Campus News

A Christmas Reflection from Fr. Van Dyke


Silent night! Holy night!
All is calm, all is bright,
Round yon Virgin Mother and Child!
Holy Infant, so tender and mild,
Sleep in heavenly peace!
Sleep in heavenly peace!

As you may have heard, "Silent Night" celebrates its 200th anniversary this year. Composed by Fr. Joseph Mohr, a German priest, and set to music by his friend Franz Xavier Gruber, the carol was first performed at Midnight Mass on Christmas Eve, 1818, by the two, strummed out on guitars because the church organ was broken. It is one of the loveliest of carols and a perennial favorite.

But it was not composed to be the popular holiday hit that it has become. Rather it was first Mohr's private reflection, a poem written in the midst of the warfare and strife that followed the collapse of Napoleon, reflecting how God quietly enters our world, so much in contrast to the assertions of the earthly powers. One is reminded of God's visitation of Elijah in which God was to be found in none of the signs of power—the great storm, the earthquake, the fire—but only in the still, small voice (1 Kings 19:11-13). Or of the visit of the three angels to Abraham and Sarah, so quiet that God can hear the ancient Sarah laugh at the thought of having a baby (Genesis 18:1-15). Yet this gentleness was powerful enough to bridge the vast gulf between the trenches in the Christmas Truce of 1914.

It should not surprise us that we live in an age of storm, earthquake, and fire, it has ever been thus. The great powers of the earth will always bluster and threaten. And so will the small powers—those that dwell in each of us. But the truth is that nothing will be accomplished there; salvation will not be found in my rages or my fits, even when I do get my way. In a world that is divided into allies and enemies there can be no reconciliation, no peace. For the triumph of the one or the other is never a conversion of the heart, and it is only in such a conversion that a lasting peace, a true justice will be found.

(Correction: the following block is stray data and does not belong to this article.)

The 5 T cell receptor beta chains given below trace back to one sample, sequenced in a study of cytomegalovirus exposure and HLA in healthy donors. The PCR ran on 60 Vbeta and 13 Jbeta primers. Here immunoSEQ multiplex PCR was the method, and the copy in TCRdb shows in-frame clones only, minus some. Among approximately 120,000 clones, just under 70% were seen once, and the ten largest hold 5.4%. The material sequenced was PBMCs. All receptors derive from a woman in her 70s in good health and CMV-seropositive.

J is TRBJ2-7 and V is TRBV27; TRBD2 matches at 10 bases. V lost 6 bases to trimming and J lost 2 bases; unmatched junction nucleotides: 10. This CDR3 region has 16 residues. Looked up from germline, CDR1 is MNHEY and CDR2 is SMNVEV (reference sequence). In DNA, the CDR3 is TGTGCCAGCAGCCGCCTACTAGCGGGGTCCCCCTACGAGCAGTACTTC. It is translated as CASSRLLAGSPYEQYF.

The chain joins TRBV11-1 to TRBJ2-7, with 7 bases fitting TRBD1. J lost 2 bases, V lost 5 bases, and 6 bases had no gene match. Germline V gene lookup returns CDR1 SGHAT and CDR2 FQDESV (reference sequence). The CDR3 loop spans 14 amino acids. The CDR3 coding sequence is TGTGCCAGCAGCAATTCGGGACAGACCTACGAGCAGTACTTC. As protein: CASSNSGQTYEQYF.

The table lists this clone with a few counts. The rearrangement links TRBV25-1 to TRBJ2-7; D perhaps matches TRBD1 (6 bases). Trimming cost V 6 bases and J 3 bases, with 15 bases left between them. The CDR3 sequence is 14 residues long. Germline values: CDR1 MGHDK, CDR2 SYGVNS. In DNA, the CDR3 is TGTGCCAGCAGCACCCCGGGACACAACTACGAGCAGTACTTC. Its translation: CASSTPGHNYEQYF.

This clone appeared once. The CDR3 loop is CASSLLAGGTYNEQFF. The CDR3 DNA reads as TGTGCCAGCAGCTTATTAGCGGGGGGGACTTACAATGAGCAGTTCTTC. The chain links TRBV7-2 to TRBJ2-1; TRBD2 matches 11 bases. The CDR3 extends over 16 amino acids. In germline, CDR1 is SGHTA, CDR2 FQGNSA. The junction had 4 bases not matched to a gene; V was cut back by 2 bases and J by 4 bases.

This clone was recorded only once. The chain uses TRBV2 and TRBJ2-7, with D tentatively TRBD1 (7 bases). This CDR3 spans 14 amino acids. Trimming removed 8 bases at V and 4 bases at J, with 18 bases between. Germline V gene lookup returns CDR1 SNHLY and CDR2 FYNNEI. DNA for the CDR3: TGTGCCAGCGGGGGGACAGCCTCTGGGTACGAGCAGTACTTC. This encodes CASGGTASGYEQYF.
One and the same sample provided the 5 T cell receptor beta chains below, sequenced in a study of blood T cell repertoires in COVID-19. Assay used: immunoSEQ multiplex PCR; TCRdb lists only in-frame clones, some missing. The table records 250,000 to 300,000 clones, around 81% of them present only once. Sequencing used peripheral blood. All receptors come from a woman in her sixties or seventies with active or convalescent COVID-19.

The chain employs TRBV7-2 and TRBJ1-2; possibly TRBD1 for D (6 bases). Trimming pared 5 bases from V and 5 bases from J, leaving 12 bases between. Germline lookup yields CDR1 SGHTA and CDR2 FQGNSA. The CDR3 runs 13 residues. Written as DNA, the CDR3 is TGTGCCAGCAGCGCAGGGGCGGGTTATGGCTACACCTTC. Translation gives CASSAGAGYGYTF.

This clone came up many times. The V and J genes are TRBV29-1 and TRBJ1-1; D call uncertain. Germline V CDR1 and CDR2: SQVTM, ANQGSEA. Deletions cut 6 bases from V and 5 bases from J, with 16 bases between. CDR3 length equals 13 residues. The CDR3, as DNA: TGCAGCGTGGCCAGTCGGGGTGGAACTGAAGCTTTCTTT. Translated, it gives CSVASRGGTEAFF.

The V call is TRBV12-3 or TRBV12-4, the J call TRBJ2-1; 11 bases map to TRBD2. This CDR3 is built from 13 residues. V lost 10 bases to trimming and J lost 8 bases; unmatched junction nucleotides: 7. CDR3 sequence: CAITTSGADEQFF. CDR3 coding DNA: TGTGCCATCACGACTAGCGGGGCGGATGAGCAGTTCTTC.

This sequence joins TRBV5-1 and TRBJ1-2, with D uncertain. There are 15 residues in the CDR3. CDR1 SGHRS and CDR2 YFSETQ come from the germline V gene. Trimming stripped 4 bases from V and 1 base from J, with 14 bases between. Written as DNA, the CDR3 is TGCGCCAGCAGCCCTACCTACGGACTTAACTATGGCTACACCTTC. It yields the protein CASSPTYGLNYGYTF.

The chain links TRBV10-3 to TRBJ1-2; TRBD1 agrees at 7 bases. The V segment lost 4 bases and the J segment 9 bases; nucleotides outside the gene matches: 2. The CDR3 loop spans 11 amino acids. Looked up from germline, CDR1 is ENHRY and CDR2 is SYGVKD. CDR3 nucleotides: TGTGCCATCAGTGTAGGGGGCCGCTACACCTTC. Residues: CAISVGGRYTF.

That perhaps is why the way of God is so different, so quiet. God does not seek to conquer us, only to win us. Such is the way of love. Caesar in Rome did not quake on his throne that silent night, nor did the high and mighty of nearby Jerusalem take notice, only a few poor shepherds and some old men who watched the distant voiceless stars shimmering in the cold sky.

And if that is God's way, it is worth reflecting what perhaps we might learn from it. That it is perhaps in the silence, not in the shows of power, that we will find grace.

So that is my prayer for us, one and all, at the end of this Advent season, and on this eve of Christmas—in the midst of all the hustle and bustle, in the midst of the blustering and threats of the earthly powers, in the midst of the allies and enemies of this world, a few moments of gentle quiet, of peace. It might be in the night under the stars, or before the twinkling of the tree. Or perhaps walking the dog, or strolling with a loved one. Or after Communion. Just a few moments to listen for that still small voice, that cry of a babe wrapped in swaddling clothes and laid in a manger, there being no room in the inn. That call of our salvation.

Merry Christmas, and all blessings for a Joyous New Year.

Prayer

Lord, grant us each the time and the space to listen for you. And grant that hearing you, we may offer the gift of your peace and your love to all whom we encounter. Amen.

Sincerely in Christ,

Rev. James R. Van Dyke, S.J.
President